Architecture and design has emerged as one of the five worst professions in terms of offering work-life balance, a new survey says.

Conducted by Seek Learning, the survey found that 15 per cent of all professionals in the field of architecture and design considered their work-life balance to be either poor or terrible, while more than one in six (17 per cent) say they are unhappy with their current work-life balance.

A further 22 per cent said their work/life balance was average and 20 per cent said they are neither happy nor unhappy with their current work/life balance. This means that overall, around 37 per cent believe their work/life balance is either average, poor or terrible, while a similar percentage are either unhappy or at least not happy with their current work/life balance.

According to this data, architecture is the fifth-worst profession in terms of people being unhappy with their work-life balance, followed by administration and office support; procurement, manufacturing or transport; marketing and communications; and call centres and customer service.

Interestingly, it appears that professionals within the sector are largely divided as to what they feel constitutes an accurate definition of a positive work/life balance.

architect - work life

In the survey, participants were asked to choose from four different options as to what they felt represented the best definition of a positive work/life balance: the flexibility to structure their work hours or locations to suit themselves (e.g. starting earlier/finishing later); minimal disruption to home life as a result of work; the ability to ‘time bank’ and accumulate hours toward personal time off; or the ability to work only set hours with minimal or no overtime.

While almost four in ten (38 per cent) of professionals within architecture and design specified the first definition, substantial numbers (26 per cent, 21 per cent and 15 per cent) chose the second, third and fourth definitions respectively.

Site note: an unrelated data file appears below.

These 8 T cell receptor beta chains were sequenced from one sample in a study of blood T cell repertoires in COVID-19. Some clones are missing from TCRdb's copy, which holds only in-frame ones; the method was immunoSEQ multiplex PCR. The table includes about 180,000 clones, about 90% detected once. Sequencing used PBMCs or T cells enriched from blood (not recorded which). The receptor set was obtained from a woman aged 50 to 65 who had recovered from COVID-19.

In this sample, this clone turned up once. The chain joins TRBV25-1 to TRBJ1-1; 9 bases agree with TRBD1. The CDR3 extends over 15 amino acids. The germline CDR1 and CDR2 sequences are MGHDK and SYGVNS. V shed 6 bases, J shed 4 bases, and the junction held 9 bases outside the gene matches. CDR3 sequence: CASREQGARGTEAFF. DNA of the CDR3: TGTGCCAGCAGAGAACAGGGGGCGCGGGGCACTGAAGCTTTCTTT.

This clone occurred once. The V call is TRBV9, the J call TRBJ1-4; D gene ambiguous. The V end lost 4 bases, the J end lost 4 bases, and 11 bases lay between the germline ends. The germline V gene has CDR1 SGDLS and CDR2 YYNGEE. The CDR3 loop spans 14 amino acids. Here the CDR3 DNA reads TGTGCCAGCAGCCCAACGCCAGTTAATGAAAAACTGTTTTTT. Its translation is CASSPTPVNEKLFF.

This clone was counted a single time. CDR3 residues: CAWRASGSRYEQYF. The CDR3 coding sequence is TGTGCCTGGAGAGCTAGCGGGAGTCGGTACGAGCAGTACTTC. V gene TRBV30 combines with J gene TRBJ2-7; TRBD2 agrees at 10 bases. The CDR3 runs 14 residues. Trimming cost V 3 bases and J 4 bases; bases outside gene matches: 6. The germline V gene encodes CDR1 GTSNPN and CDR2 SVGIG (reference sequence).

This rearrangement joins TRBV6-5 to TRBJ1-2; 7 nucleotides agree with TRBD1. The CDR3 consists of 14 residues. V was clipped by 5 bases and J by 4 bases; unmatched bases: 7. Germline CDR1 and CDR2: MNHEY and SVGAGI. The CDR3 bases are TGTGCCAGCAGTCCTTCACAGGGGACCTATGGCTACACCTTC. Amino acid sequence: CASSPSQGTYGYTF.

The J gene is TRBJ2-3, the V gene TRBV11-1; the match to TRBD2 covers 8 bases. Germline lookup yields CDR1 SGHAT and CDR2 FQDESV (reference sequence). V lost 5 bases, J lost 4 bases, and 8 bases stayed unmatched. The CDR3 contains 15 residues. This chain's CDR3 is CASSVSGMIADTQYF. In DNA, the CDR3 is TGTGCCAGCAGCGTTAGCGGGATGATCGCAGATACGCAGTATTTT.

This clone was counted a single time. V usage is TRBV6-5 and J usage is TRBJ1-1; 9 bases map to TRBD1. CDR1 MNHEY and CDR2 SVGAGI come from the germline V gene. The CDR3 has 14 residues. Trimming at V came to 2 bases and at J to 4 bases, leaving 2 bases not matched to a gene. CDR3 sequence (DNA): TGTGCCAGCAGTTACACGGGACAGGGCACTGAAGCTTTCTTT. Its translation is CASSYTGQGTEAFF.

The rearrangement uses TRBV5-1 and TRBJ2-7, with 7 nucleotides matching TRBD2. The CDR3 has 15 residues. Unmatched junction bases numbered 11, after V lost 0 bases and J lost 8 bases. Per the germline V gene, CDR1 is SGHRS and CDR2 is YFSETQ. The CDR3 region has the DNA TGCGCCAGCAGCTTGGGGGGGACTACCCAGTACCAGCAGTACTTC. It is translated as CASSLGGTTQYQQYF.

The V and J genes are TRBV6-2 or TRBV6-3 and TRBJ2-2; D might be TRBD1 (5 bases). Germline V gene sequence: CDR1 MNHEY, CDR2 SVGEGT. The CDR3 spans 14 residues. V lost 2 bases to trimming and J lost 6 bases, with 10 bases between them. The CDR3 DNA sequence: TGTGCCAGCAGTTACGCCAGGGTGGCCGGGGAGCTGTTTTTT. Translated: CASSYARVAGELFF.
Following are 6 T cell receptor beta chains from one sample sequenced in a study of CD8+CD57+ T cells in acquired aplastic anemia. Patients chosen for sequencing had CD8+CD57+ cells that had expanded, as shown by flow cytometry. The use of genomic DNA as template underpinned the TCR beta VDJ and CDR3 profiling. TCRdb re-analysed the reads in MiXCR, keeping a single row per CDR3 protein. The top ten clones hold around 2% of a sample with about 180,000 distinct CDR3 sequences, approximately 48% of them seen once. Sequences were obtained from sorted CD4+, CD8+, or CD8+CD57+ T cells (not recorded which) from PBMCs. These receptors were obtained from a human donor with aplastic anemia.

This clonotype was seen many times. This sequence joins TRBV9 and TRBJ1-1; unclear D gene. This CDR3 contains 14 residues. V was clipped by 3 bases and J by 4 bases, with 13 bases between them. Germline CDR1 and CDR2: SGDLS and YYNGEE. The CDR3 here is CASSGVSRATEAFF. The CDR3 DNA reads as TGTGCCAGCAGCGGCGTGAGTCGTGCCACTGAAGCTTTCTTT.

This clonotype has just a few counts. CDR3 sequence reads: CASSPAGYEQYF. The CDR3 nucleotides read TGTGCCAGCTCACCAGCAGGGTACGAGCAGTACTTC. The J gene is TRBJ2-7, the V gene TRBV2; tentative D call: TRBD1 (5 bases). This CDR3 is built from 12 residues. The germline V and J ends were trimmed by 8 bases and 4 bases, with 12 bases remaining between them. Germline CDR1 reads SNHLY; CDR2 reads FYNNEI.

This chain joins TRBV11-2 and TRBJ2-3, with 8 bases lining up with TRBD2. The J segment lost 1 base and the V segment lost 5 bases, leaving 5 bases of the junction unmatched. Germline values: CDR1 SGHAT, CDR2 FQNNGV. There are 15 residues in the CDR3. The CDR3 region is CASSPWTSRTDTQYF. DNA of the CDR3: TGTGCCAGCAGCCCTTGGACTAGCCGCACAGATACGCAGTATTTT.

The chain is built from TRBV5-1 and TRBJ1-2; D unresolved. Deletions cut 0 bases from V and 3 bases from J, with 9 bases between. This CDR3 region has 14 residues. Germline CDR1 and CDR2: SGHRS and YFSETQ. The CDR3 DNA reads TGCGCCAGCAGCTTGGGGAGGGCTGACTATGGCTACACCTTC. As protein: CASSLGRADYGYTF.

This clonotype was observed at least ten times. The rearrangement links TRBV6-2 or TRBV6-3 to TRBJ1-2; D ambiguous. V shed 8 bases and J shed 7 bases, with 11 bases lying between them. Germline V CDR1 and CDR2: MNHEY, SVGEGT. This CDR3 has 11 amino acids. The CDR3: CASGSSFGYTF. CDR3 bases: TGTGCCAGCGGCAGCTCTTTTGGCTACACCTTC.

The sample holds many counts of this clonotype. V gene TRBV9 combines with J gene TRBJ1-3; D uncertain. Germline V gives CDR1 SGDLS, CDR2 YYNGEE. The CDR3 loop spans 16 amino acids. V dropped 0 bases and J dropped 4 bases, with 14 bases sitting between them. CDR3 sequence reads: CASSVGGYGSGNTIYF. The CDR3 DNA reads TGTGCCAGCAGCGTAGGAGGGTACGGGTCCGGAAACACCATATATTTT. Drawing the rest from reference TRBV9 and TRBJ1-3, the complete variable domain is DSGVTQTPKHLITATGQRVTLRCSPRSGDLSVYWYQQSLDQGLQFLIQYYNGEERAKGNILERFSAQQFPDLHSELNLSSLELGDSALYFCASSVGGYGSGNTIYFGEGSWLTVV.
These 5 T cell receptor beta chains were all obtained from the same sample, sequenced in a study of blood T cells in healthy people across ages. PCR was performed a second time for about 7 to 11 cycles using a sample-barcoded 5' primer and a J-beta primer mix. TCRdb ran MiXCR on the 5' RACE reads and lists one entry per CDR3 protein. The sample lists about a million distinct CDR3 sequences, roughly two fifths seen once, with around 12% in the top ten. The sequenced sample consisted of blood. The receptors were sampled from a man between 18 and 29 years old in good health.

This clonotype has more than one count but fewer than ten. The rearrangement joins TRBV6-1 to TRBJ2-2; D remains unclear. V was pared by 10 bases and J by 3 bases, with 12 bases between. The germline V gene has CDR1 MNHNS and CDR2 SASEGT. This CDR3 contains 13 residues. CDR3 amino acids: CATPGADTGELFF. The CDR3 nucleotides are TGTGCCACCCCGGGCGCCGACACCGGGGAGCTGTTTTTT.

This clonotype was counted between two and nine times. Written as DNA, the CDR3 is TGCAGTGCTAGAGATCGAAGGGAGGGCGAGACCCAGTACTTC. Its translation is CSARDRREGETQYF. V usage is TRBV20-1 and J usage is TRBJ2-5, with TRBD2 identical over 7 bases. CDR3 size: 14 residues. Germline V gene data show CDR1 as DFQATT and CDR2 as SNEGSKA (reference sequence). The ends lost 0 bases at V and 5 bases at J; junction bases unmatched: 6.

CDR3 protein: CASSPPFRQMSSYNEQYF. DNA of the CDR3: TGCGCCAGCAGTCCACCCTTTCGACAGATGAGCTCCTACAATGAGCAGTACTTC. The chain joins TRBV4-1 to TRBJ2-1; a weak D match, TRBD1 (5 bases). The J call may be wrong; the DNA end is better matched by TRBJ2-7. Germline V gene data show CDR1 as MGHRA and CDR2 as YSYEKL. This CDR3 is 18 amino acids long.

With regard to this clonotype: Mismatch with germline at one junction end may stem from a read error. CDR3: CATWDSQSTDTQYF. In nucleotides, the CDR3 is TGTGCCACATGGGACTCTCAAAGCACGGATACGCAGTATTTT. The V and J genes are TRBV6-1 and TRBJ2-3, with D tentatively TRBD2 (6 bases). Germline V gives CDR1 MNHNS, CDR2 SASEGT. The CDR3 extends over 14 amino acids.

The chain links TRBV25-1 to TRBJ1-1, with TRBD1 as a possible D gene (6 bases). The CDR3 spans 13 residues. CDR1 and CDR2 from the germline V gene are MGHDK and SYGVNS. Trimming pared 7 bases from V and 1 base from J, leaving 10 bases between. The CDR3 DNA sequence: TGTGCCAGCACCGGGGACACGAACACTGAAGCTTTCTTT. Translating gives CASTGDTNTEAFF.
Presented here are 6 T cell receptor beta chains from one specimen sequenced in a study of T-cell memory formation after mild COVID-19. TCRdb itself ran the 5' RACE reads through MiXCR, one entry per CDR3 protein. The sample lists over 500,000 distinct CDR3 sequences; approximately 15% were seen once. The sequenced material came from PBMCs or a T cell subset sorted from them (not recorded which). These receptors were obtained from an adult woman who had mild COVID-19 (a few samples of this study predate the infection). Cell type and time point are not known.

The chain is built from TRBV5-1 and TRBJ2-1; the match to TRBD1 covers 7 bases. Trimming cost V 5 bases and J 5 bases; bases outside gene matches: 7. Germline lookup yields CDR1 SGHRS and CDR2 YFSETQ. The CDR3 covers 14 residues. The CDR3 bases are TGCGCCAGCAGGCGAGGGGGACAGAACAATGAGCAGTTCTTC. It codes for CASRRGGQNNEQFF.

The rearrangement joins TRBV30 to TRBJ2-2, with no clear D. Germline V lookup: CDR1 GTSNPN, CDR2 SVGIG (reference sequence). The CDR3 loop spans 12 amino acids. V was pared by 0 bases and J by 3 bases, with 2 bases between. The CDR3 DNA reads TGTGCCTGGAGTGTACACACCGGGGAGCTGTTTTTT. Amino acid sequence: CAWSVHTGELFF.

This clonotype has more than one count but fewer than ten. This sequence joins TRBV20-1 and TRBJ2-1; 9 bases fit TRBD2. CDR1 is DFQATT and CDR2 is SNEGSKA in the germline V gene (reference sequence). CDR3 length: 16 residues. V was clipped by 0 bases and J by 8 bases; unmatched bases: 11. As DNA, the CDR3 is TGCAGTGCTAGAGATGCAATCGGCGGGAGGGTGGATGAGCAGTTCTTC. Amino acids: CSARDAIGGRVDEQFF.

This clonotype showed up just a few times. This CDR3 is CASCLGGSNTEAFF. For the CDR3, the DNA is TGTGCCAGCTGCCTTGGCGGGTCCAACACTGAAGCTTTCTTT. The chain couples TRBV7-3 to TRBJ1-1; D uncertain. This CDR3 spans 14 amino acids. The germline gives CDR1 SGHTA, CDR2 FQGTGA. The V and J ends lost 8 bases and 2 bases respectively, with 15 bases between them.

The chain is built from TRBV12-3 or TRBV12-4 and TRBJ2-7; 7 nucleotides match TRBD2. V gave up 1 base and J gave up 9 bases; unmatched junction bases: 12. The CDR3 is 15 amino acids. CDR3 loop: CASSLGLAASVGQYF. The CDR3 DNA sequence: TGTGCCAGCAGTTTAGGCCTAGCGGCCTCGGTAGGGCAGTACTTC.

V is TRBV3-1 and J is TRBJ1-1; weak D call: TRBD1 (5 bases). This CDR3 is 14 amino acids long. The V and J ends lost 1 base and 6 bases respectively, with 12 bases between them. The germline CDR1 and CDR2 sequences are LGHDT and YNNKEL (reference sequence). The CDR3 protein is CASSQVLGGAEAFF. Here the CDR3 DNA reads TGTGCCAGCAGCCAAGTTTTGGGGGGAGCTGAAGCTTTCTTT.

This seems to indicate that flexibility regarding hours and work location as well as minimal disruption to family time are important considerations from the viewpoint of many within the profession.

While the survey does not indicate why many architects are not happy with their work/life balance, a number of factors could potentially be at play.

First, there is the sheer workload being generated in eastern states by the strength of the current boom in multi-residential construction.

Conversely, while conditions are improving at the moment, a combination of relatively soft levels of activity over recent years (until very recently) along with structural and technological changes within the marketplace have been placing considerable pressure upon design firm margins, potentially leading to work having to be done within tight deadlines.

Finally, those deadlines could also be being impacted by a desire on the part of clients to reach the construction phase of projects as soon as practicable and thus compress the amount of time allowed for design.

According to Seek Learning general manager Tony Barrett, the results demonstrate the existence of significant room for improvement in terms of employers delivering upon work/life balance across a range of sectors – including but not limited to design and architecture.

Barrett said notions about work-life balance had evolved and expanded, and would even change from the perspective of individual employees over various phases of their working lives.

He said there are a couple of strategies firms could adopt.

“Firstly, establishing clear, honest communication between employer and employee is critical,” Barrett said.

“This should happen from the very beginning. For example, when you’re interviewing talent – if your workplace must have all staff on deck between 9 am and 5 pm without fail, but flexibility to work outside of these hours is important to the interviewee – then you’re setting yourself up for failure if this is not something you discuss with the interviewee.

“Secondly, employers need to be open and proactive when it comes to acknowledging the multiple definitions of work-life balance – and that employees will change jobs to seek out. Employers who don’t implement new ways for their staff to enjoy a better work-life balance – regardless of the definition – miss out on happier staff, being able to attract stronger talent, and enjoying better business outcomes as a result.”

Barrett says adopting proactive strategies in this area was not so much about staff working less but rather about working differently.